A New York Podiatrist Helps You Identify Common Causes of Foot Pain

Posted by Dr. Jeffrey L. Adler

Dec 17, 2013 8:00:00 AM


There are many different types of foot pain you might experience, resulting from heredity to footwear to excessive activity.  Below a New York podiatrist at Adler Footcare explains common causes of foot pain and describes the pain you might be feeling.

 common types of foot pain

Achilles Tendonitis


Achilles tendonitis is caused by an overuse and injury to the Achilles tendon, the band of tissue that connects the calf muscles at the back of the lower leg to the heel bone. The pain begins as a dull ache in the back of the leg or above the heel.




A bunion is an abnormal bump that forms on the joint at the base of your big toe. It’s a bone deformity caused by your big toe pushing up against your other toes, which forces the big toe joint in the opposite direction. Bunions can be very painful, especially around the outside of the base of your big toe, and are best treated by a New York podiatrist performing bunion surgery.


Corns and Calluses


When your skin tries to protect itself against friction and pressure it develops thick, hardened layers known as a corn or callus. They can create mild discomfort usually caused by friction or pressure.

Hammertoe, Mallet Toe or Claw Toes


These are exactly what they sound like – an abnormal bend in the toe that causes the toe to resemble a hammer, mallet or claw. The pain or pressure caused by these conditions can often be felt just by moving your toe and is often related to improper footwear that causes your toes to be forced against the front of your shoe.


Heel Pain and Heel Spur


Heel pain is most commonly felt on the back of your heel, often caused by plantar fasciitis or Achilles tendonitis. Sometimes it is caused by a heel spur. Although painless itself, the heel spur is a calcium deposit on the underside of the heel bone. There could be many others causes of your heel pain that are best discussed with your New York podiatrist at Adler Footcare, especially when your pain begins to interfere with your normal activities.


Ingrown Toenail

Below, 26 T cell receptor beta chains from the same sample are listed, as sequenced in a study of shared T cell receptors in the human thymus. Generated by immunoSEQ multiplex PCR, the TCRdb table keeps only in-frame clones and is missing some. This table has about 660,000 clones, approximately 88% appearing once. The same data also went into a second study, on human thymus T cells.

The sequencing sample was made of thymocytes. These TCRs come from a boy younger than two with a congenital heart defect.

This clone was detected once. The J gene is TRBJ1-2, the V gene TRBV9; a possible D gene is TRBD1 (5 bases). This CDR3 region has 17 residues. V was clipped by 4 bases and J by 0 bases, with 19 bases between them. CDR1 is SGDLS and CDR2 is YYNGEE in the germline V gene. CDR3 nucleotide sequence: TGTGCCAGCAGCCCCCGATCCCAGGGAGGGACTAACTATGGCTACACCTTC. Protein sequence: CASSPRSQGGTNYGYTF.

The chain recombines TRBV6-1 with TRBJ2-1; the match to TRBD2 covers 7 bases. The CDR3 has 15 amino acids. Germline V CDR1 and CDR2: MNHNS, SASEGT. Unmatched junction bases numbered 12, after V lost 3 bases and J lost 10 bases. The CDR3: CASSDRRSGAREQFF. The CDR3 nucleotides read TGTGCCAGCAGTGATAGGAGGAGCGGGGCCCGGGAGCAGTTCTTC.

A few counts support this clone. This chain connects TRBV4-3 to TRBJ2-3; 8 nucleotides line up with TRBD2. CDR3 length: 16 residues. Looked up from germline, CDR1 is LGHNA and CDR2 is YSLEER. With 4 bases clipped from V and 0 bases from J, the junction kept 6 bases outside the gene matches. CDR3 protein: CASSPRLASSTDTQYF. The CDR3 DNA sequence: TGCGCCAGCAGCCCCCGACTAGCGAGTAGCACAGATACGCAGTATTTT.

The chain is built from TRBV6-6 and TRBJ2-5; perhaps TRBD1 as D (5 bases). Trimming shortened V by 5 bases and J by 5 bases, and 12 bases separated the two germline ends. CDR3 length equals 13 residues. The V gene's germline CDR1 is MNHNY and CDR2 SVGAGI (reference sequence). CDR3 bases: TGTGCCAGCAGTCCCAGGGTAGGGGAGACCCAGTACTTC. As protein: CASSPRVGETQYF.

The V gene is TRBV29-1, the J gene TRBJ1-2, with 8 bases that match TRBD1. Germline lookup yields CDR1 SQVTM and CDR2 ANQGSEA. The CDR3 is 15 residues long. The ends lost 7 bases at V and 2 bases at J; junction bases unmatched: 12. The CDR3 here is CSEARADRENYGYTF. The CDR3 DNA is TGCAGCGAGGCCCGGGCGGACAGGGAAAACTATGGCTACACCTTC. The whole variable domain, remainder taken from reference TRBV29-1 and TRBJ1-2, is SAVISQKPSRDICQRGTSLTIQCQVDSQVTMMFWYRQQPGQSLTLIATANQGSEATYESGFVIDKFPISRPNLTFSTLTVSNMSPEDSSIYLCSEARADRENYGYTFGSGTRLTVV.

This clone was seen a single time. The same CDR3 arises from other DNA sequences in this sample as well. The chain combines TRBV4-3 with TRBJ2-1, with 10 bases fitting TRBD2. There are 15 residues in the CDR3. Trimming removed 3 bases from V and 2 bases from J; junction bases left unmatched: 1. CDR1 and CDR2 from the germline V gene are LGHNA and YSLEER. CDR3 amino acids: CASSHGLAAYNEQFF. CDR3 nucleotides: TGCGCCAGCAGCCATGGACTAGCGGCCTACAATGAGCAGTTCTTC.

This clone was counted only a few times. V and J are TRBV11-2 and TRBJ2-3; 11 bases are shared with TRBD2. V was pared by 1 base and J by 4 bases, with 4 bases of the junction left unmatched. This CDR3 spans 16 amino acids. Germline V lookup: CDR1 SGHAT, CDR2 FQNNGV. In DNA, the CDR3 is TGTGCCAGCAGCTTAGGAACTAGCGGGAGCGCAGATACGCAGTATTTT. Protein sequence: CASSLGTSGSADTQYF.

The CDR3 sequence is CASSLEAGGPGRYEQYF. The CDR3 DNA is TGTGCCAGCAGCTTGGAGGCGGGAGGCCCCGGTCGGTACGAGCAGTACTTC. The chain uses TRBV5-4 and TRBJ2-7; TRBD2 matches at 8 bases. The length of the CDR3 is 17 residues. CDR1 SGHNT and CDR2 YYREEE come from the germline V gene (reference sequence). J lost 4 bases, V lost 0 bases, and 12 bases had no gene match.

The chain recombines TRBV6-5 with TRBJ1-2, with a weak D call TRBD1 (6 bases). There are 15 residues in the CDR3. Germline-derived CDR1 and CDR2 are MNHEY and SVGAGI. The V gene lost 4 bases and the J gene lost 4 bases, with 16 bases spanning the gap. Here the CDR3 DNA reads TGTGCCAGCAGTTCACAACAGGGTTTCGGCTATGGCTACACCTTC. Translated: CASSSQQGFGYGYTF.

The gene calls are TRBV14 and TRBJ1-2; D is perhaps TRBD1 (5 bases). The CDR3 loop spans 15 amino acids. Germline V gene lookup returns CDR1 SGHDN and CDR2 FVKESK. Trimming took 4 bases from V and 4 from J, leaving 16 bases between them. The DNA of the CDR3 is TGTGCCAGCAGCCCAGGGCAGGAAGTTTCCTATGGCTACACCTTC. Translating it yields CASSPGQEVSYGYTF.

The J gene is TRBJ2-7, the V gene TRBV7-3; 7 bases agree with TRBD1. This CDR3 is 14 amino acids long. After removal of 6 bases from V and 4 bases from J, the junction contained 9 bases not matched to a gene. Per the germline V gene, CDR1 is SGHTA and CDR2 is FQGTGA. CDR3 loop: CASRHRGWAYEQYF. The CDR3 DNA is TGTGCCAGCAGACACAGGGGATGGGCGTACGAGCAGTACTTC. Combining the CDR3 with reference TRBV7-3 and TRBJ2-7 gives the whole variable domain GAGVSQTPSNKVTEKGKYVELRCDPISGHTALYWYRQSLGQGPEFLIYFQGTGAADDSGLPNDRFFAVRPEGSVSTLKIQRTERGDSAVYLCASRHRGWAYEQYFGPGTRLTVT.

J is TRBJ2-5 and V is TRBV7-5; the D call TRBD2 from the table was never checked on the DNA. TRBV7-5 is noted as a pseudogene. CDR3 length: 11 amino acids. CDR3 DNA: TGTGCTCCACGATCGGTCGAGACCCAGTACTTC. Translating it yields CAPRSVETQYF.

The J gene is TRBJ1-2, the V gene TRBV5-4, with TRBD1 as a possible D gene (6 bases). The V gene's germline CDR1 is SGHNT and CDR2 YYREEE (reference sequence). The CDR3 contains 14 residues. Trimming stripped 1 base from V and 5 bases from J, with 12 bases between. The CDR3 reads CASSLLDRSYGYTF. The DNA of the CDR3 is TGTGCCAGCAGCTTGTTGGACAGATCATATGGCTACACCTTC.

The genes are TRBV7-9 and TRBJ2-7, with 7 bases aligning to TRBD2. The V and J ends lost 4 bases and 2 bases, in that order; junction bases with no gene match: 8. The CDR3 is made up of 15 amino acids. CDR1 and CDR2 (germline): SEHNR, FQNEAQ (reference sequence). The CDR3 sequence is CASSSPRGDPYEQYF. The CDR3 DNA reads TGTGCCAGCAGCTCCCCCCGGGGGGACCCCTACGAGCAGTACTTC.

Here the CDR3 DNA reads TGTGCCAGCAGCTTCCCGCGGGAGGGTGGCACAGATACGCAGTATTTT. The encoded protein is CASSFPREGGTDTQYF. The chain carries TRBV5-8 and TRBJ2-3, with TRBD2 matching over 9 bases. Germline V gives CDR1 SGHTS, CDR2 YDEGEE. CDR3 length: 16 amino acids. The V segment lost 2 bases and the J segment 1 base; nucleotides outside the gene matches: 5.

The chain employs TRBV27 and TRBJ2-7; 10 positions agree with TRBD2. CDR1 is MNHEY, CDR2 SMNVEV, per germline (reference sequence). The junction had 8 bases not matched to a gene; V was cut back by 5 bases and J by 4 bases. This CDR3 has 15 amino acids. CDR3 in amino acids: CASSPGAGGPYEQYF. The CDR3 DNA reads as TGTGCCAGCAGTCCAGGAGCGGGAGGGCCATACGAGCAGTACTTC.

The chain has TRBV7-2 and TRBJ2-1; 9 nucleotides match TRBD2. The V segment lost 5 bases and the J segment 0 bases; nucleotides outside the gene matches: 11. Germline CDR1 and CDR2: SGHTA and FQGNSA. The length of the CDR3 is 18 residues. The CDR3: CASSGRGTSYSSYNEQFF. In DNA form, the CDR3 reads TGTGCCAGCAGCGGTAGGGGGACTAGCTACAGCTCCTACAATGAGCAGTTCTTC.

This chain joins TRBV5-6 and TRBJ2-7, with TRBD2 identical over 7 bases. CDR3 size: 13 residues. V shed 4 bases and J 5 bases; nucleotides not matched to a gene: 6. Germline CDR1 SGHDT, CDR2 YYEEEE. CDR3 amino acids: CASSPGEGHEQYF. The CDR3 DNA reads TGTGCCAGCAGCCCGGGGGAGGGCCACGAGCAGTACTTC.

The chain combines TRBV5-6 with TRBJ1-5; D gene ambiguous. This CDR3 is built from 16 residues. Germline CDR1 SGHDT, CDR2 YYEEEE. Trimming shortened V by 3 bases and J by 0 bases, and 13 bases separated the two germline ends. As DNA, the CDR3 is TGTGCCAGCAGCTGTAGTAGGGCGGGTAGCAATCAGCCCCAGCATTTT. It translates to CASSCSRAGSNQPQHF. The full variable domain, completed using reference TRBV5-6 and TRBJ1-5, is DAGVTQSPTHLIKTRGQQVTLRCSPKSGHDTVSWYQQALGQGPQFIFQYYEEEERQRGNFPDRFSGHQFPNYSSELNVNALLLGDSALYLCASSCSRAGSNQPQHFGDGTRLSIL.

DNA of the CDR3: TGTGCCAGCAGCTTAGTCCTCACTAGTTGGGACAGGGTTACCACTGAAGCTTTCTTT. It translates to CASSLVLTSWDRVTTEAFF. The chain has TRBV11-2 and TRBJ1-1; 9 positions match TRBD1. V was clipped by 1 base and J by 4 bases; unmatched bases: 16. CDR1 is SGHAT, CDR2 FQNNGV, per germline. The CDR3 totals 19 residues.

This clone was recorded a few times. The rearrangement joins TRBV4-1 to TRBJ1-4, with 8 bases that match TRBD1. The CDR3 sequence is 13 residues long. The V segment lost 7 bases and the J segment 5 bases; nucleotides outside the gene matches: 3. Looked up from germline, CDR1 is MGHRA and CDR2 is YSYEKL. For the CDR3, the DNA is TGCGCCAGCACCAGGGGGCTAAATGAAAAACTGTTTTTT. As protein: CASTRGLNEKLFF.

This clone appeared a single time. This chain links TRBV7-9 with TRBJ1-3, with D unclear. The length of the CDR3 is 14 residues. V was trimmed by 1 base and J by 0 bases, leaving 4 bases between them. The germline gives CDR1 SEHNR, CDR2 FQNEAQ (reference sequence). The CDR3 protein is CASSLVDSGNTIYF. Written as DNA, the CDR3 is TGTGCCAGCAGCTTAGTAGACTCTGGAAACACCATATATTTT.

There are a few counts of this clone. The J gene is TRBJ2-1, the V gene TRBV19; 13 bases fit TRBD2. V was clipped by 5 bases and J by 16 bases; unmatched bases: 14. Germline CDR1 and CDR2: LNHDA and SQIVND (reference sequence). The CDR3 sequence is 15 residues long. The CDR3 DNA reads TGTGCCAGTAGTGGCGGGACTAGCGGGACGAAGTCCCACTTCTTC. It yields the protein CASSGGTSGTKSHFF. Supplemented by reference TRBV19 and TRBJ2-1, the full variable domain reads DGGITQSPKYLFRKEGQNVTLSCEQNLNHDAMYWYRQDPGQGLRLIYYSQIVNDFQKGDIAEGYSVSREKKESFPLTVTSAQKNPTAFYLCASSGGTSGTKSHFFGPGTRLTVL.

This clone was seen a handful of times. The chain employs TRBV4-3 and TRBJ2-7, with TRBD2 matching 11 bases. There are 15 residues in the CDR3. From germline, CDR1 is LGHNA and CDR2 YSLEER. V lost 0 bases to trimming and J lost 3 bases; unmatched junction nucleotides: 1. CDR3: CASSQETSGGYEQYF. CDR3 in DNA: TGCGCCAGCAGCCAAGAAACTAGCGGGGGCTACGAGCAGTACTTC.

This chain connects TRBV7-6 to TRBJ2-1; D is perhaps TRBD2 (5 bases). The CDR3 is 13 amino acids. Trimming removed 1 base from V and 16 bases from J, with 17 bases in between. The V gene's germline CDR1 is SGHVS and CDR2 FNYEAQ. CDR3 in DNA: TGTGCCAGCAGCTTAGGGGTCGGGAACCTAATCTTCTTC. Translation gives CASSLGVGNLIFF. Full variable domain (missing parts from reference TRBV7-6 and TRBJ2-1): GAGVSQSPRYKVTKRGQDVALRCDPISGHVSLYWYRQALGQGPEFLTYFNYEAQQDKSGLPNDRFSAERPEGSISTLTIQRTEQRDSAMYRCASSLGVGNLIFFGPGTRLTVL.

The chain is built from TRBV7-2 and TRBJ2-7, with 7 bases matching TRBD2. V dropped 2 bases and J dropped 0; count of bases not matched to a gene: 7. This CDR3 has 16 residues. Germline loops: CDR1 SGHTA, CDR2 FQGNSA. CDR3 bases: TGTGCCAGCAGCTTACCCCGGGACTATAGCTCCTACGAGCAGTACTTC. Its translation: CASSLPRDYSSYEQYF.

An ingrown toenail occurs when one of your toenails begins to grow into the corner or side of the skin on your toe. It can be painful, sometimes a constant throbbing, especially if left untreated and becoming infected.


SEE ALSO: Tips from a New York Podiatrist | How to Keep an Ingrown Toenail from Getting Worse




Metatarsalgia is pain and inflammation in the ball of your foot. It can feel like a sharp, aching or burning pain or numbness and tingling in your toes. The pain worsens when you flex your feet, stand, walk or run.


Morton’s Neuroma or Morton’s Toe


Morton’s neuroma also affects the ball of your foot and is caused by a thickening of the tissues around a nerve leading to your toes. Pain is most commonly felt between your third and fourth toes. The pain experienced is sometimes described as if feeling like you are standing on a pebble in your shoe or a burning sensation.


Overlapping Toes


The structure of your toe joints could cause overlapping toes that could be painful because they are preventing the foot from functioning the way it’s supposed to.


Over Pronation


Over pronation occurs when you’re walking or running, and your foot rolls inward and the arch of the foot flattens. It’s a common occurrence, but when it is excessive it can lead to pain and injuries in the foot, lower leg, knee, thigh, or back, especially in runners.


SEE ALSO: Tips from a New York Podiatrist: How to Select a Proper Running Shoe


Plantar Fasciitis


The plantar fascia is a thick band of tissue that runs across the bottom of your foot and connects your heel bone to your toes. When it becomes painful and inflamed it’s called plantar fasciitis. It’s a common cause of heel pain that feels like your heel is being stabbed. It usually occurs when you first step on your feet in the morning.


Post-Tib Tendonitis


The posterior tibial tendon runs along the inside of the ankle and foot. Post-Tib tendonitis is experienced when this tendon becomes strained and doesn’t function properly to hold up the arch of your foot, resulting in flat feet. Pain can be felt in your heel, arch or plantar fascia.




Sesamoiditis affects the front of the foot and is an irritation of the sesamoid bones, the tiny bones in the tendons that run to the big toe. Pain usually begins as a mild ache and gradually increases as the bones become aggravated. It can build into an intense throbbing that may mean you need to decrease your activity.


If you’re experiencing chronic foot pain that is keeping you from participating in your normal activities, or you’d like more information about one of the topics above, contact a New York podiatrist at Adler Footcare. We believe feet shouldn’t hurt and neither should their treatment.


Topics: Tips from a New York Podiatrist, foot pain